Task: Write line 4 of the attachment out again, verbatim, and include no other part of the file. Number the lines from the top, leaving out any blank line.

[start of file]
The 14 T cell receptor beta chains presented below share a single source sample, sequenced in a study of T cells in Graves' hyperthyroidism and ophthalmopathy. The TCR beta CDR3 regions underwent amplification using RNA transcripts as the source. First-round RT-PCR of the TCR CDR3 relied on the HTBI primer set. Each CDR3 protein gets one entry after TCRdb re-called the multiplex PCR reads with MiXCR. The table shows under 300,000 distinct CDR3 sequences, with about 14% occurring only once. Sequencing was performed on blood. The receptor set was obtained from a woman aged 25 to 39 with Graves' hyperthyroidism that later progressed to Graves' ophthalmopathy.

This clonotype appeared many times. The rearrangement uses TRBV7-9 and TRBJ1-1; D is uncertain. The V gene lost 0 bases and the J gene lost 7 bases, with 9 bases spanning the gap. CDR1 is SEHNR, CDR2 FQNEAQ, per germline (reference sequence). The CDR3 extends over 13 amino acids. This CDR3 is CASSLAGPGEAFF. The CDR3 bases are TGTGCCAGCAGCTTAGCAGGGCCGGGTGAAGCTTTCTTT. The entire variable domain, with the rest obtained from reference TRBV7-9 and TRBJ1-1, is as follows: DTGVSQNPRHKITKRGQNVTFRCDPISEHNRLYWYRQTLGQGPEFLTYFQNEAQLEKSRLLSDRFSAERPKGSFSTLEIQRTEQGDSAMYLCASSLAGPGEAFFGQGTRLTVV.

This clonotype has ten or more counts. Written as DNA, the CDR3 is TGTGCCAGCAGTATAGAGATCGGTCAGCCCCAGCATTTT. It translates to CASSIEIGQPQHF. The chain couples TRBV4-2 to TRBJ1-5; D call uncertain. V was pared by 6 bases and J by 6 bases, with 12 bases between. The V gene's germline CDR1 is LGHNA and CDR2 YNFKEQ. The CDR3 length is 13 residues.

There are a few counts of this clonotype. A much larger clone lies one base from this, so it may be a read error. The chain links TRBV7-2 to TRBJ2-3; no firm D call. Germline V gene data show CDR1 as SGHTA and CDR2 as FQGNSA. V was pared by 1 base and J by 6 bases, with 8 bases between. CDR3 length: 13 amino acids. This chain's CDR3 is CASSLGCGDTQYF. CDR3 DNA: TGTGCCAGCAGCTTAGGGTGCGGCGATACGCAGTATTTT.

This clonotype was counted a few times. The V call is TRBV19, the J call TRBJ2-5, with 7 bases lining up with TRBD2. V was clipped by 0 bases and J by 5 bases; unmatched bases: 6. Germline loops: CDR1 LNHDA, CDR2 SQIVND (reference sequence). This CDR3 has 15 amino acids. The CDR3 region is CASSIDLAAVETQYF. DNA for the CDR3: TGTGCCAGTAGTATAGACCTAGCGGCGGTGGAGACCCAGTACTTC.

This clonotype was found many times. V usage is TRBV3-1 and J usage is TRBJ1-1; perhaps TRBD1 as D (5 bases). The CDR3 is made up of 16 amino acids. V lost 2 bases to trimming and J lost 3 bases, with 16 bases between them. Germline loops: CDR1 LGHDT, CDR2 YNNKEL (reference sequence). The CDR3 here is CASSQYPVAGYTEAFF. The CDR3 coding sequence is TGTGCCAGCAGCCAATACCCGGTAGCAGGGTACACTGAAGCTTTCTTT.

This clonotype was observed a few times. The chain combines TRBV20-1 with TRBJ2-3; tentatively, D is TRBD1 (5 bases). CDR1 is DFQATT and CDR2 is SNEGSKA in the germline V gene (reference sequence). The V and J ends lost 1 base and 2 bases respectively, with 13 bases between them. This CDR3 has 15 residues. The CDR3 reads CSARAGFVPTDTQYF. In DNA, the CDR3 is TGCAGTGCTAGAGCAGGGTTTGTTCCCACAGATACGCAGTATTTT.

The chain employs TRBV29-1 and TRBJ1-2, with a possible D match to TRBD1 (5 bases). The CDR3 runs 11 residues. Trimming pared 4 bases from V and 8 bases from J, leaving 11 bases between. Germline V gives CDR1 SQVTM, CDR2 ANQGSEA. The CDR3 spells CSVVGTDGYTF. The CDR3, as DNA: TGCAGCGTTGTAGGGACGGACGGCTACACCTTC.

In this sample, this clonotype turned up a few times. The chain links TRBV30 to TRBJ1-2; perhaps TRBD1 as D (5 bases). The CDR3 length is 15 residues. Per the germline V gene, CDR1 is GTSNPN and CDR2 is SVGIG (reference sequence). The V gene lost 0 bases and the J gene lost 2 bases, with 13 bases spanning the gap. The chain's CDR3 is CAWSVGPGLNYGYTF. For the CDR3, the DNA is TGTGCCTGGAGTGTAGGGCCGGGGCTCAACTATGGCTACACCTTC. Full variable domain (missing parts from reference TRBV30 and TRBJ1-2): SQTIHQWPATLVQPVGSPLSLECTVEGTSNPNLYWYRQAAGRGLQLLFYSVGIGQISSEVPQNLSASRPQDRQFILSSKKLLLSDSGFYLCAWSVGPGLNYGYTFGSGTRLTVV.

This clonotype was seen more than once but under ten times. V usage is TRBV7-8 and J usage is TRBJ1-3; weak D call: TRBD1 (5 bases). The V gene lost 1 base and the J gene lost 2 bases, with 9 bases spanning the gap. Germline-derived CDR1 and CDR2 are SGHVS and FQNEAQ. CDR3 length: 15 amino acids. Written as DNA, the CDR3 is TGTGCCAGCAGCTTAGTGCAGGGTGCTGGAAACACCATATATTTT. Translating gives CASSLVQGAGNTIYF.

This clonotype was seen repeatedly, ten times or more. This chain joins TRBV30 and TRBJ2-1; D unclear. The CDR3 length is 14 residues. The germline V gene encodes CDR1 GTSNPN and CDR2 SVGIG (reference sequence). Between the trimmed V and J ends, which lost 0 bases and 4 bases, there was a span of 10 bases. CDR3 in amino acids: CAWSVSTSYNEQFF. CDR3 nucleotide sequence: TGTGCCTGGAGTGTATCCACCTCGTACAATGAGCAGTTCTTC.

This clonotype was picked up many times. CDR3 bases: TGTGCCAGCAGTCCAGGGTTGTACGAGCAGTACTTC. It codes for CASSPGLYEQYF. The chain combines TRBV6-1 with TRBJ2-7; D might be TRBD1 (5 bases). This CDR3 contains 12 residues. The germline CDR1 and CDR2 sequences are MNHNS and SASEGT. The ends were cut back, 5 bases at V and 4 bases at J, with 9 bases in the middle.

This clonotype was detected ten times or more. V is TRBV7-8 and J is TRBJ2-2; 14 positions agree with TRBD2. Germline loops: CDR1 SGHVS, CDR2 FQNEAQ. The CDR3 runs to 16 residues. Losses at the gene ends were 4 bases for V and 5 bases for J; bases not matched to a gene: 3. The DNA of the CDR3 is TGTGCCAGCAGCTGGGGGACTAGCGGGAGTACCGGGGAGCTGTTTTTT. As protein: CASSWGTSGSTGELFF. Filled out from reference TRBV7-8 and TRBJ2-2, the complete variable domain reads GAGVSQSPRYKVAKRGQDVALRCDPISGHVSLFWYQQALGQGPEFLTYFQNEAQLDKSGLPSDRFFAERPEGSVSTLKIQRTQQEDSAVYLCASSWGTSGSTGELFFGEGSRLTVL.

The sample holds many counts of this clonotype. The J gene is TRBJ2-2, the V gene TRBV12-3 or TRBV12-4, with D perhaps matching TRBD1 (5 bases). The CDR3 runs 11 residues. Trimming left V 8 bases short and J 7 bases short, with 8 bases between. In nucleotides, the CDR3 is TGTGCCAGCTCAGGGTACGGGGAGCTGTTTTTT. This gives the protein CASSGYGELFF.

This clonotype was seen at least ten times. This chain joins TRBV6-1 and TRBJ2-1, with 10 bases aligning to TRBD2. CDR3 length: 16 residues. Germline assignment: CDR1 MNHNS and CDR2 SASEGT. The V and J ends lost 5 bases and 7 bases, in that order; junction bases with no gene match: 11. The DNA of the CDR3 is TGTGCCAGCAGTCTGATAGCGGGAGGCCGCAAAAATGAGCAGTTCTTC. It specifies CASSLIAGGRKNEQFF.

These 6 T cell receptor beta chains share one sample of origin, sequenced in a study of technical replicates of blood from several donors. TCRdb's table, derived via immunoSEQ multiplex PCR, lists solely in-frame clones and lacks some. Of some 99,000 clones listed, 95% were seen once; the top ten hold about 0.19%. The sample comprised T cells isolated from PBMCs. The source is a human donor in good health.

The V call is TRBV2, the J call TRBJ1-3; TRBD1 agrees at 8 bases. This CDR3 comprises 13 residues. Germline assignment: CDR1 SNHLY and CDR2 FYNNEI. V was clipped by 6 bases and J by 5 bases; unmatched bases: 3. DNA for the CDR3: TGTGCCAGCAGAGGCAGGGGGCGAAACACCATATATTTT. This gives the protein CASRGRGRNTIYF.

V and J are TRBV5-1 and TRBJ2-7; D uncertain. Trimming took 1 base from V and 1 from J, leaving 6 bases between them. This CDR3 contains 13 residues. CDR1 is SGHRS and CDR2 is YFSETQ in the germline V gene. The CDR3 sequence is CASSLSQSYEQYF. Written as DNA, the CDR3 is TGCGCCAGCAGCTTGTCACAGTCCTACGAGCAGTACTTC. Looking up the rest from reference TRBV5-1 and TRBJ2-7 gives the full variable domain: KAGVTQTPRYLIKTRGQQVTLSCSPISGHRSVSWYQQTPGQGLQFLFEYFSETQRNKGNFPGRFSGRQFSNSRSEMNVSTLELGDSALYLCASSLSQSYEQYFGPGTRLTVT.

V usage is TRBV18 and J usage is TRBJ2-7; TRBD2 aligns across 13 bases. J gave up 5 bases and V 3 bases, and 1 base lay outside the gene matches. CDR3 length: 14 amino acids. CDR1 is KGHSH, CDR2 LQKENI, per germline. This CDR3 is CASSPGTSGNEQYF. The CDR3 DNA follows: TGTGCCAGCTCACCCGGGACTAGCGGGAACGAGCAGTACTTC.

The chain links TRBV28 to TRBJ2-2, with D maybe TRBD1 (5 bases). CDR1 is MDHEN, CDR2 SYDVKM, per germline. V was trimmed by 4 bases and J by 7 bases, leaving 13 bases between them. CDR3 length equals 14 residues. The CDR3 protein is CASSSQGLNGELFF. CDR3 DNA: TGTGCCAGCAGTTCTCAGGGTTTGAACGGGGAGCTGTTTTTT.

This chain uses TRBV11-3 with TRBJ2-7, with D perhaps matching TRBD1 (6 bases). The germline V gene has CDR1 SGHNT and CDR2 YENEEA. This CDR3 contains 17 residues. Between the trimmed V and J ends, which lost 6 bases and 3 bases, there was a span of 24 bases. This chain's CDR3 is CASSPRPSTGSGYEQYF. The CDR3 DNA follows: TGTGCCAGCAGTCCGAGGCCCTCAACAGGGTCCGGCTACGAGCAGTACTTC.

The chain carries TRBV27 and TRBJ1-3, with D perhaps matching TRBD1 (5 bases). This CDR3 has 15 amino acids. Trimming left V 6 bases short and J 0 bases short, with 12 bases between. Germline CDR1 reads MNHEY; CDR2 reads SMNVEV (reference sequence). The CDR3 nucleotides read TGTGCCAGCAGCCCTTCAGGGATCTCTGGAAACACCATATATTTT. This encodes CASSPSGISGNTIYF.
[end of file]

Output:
There are a few counts of this clonotype. A much larger clone lies one base from this, so it may be a read error. The chain links TRBV7-2 to TRBJ2-3; no firm D call. Germline V gene data show CDR1 as SGHTA and CDR2 as FQGNSA. V was pared by 1 base and J by 6 bases, with 8 bases between. CDR3 length: 13 amino acids. This chain's CDR3 is CASSLGCGDTQYF. CDR3 DNA: TGTGCCAGCAGCTTAGGGTGCGGCGATACGCAGTATTTT.